Maqlooba, or Maqluba, means “upside down”. It’s a delicious, comforting Palestinian rice dish, a one pot treasure that knows as many variations as there are cooks making it. Chicken or meat; cauliflower or eggplant; tomatoes or no tomatoes, there many combinations to this, even before you start thinking outside the “traditional” box.
Maqluba is, like Pad Thai, more a method than a recipe. As long as you know the principle behind the dish, i.e. the layering, the use of some sort of fat, allspice, rice and meat – or even just vegetables – you’re off to a delicious start. I’ve made many variations of Maqlooba, including, all vegetarian (using olive oil/butter/ghee as the fat), meat/chicken and varying the spices by adding turmeric and/or sumac.
Maqlooba is usually eaten with just a side of yoghurt salad – yoghurt, cucumbers, tiny amount of onion/spring onion, mint, tiny amount of chilli.
Before we look at the ingredients, you might be interested in another favourite rice dish:
Yemeni Chicken Mandi Recipe
How to make Perfect Maqluba (Maqlooba)
Start with a layer or two of tomatoes – not only does this prevent the bottom burning but those tomatoes are to die for at the end of cooking time. I’ve been known to really pile the tomatoes on for the second reason.
Season all the layers as you get them ready and one more time as you’re layering (for good measure), of course, don’t overdo it with the salt!
Basmati is best for this. Now, no matter what I’m cooking, I do not believe in soaking the rice first, preferring the texture of it without the soaking period. I’ll let you decide this for yourself. Ok?
The Meat for Maqlooba
As mentioned, it’s your choice. In the Middle East, the red meat of choice is almost always lamb. Being a bigger fan of beef, I’ve gone for minced beef here, but you can use lamb, chicken or turkey. Or leave out the meat altogether, using just the same amount in vegetables. You can also use sliced meat, instead of mince.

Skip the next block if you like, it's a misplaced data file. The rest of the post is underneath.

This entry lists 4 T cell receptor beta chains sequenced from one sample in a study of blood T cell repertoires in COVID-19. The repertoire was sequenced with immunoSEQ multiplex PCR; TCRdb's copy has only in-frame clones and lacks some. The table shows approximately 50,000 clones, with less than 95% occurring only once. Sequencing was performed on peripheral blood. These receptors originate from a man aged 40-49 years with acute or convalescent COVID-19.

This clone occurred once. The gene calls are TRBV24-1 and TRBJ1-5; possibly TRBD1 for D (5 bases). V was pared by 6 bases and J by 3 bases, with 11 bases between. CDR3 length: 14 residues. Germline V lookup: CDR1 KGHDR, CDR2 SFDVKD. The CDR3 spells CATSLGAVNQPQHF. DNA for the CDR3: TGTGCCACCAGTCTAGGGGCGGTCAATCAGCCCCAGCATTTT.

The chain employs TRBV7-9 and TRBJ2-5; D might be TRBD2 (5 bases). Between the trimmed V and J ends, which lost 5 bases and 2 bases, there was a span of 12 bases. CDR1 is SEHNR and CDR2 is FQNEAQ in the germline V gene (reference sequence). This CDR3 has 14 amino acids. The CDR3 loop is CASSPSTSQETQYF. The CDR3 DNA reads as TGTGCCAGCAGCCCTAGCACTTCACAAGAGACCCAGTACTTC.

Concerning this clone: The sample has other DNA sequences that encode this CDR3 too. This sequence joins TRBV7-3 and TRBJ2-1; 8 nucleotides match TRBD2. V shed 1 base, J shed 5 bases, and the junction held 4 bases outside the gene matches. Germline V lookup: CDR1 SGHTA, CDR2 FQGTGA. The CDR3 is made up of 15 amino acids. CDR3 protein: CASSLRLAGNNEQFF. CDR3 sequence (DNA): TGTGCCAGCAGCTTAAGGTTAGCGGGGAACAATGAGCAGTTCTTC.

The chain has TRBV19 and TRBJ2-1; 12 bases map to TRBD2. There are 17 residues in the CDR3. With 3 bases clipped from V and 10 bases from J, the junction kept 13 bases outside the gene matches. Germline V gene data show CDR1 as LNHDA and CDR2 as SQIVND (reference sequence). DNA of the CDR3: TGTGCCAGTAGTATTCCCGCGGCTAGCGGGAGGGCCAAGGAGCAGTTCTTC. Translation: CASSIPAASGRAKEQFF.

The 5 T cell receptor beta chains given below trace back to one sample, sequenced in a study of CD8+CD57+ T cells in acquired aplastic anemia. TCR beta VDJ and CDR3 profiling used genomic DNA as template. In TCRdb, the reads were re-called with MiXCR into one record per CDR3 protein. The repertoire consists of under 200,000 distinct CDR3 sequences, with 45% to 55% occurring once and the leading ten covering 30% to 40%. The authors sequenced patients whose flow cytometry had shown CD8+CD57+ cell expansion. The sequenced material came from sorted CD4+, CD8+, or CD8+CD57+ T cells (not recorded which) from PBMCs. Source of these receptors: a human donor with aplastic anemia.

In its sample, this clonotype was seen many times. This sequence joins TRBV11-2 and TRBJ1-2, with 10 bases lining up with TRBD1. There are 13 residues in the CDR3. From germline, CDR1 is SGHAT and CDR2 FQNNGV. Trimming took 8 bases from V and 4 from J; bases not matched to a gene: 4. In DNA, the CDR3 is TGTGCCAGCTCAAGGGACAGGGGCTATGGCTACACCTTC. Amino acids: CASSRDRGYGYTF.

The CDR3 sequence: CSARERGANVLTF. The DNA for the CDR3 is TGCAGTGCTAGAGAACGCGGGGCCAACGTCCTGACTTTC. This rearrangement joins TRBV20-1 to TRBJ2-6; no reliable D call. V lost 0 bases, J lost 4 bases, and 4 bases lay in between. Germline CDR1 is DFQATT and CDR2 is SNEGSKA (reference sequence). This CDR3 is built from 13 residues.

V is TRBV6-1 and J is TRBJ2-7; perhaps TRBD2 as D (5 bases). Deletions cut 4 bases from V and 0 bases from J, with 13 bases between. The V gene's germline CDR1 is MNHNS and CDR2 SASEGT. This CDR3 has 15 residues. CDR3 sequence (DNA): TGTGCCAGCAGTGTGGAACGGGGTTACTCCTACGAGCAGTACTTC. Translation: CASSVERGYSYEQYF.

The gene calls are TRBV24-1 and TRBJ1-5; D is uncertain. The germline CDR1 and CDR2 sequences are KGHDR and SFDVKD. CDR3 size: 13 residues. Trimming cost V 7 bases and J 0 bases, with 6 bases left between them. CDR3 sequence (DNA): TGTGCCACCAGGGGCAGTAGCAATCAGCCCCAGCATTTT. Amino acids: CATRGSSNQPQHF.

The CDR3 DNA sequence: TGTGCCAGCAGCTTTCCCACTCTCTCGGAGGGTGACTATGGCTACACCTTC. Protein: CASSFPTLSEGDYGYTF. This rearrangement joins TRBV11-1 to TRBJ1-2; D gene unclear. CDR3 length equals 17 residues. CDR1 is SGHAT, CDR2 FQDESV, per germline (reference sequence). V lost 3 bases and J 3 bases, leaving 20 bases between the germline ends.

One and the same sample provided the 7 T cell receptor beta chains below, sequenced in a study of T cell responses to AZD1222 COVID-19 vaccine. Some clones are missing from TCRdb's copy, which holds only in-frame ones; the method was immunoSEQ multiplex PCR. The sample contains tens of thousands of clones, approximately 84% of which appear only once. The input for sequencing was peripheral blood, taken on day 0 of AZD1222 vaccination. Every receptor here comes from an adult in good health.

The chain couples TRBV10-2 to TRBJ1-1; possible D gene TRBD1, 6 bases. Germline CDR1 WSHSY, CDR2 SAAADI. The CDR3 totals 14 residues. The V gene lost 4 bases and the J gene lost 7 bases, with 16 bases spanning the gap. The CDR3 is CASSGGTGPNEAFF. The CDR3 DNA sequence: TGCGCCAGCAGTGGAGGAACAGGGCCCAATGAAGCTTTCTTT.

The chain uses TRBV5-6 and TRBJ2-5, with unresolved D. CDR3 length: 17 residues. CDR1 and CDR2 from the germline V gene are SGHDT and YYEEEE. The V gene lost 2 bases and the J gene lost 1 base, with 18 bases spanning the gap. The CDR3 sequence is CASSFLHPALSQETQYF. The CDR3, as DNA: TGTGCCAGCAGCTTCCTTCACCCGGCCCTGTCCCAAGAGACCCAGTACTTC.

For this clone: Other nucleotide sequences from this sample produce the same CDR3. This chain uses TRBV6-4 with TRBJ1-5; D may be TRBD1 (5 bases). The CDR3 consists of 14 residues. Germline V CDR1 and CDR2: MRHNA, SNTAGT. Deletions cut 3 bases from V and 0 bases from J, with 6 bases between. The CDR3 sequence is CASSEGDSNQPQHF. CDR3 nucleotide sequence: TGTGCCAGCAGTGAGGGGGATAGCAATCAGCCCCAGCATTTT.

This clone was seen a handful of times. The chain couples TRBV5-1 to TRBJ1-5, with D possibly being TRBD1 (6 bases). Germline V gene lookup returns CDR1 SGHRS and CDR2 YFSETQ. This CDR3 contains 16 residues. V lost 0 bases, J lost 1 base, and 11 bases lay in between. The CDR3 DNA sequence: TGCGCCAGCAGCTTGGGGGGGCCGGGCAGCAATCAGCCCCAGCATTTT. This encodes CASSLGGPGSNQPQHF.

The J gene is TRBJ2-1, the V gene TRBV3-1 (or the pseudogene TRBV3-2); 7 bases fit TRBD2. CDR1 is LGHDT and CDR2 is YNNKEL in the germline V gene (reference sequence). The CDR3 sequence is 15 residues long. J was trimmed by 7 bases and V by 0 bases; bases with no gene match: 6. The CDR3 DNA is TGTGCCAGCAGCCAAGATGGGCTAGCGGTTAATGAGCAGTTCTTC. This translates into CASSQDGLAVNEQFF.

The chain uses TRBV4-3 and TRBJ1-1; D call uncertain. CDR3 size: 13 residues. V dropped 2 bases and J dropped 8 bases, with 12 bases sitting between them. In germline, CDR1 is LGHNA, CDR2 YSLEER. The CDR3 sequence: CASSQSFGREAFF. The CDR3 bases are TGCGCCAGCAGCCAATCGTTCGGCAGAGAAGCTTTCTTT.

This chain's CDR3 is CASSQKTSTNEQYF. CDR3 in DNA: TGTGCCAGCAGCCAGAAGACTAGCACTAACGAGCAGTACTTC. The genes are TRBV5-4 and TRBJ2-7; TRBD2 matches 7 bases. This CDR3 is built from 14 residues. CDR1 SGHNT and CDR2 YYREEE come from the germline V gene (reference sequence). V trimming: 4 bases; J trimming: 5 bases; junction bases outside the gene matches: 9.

The Vegetables in Maqlooba
Traditionally, it’s either cauliflower or eggplants. I find this limiting and prefer to use both as well as capsicum (bell peppers) and courgettes (zucchinis), the last 3 having a natural affinity with each other.
The vegetables are also traditionally fried, before being layered. I prefer to roast them in the oven with a little oil, salt and pepper, not being a massive fan of fried food. Frying or roasting the vegetables give them flavour which transfers onto the final dish.
Feel free to cheat here and get ready roasted vegetables from your supermarket, if you fancy. I always have a bag of these in the freezer, they are so handy for when I’m feeling lazy.
The Stock in Maqluba
Many people are happy to add water to the cooking meat, remove the meat, then use the liquid as stock – I prefer to use additional homemade stock – or a good shop bought one if you’re not into making stock. Also, I find beef stock overpowering and seldom make it, preferring to use chicken stock across the board.
If you make your own stock, great, if not, use a good shop bought stockpot or cube, no artificial anything. We tend to have frozen homemade stock at home, but there are always some stockpots handy for when we run out, and because they are also very convenient. These are the ones I use.
One stockpot or stock cube is usually for 500ml (2 cups) of water. So for the amount of liquid here, 2 stock cubes or pots are perfect, as we have the meat and vegetables to flavour too.
I prefer to coarsely grind some black peppercorns for this, allowing the pepper to shine through, yet blend in, instead of getting lost.
The saucepan/casserole dish for Maqluba
I believe a tightly packed pan will produce a tightly packed result, giving you a neat “tower” that won’t fall apart. For the amount of ingredients here, you’ll need a dish that measures 20cm-22 cm (8″-9″) across ideally.
And if you fancy more Middle Eastern recipes, just head on over to the Middle Eastern page for recipes like:
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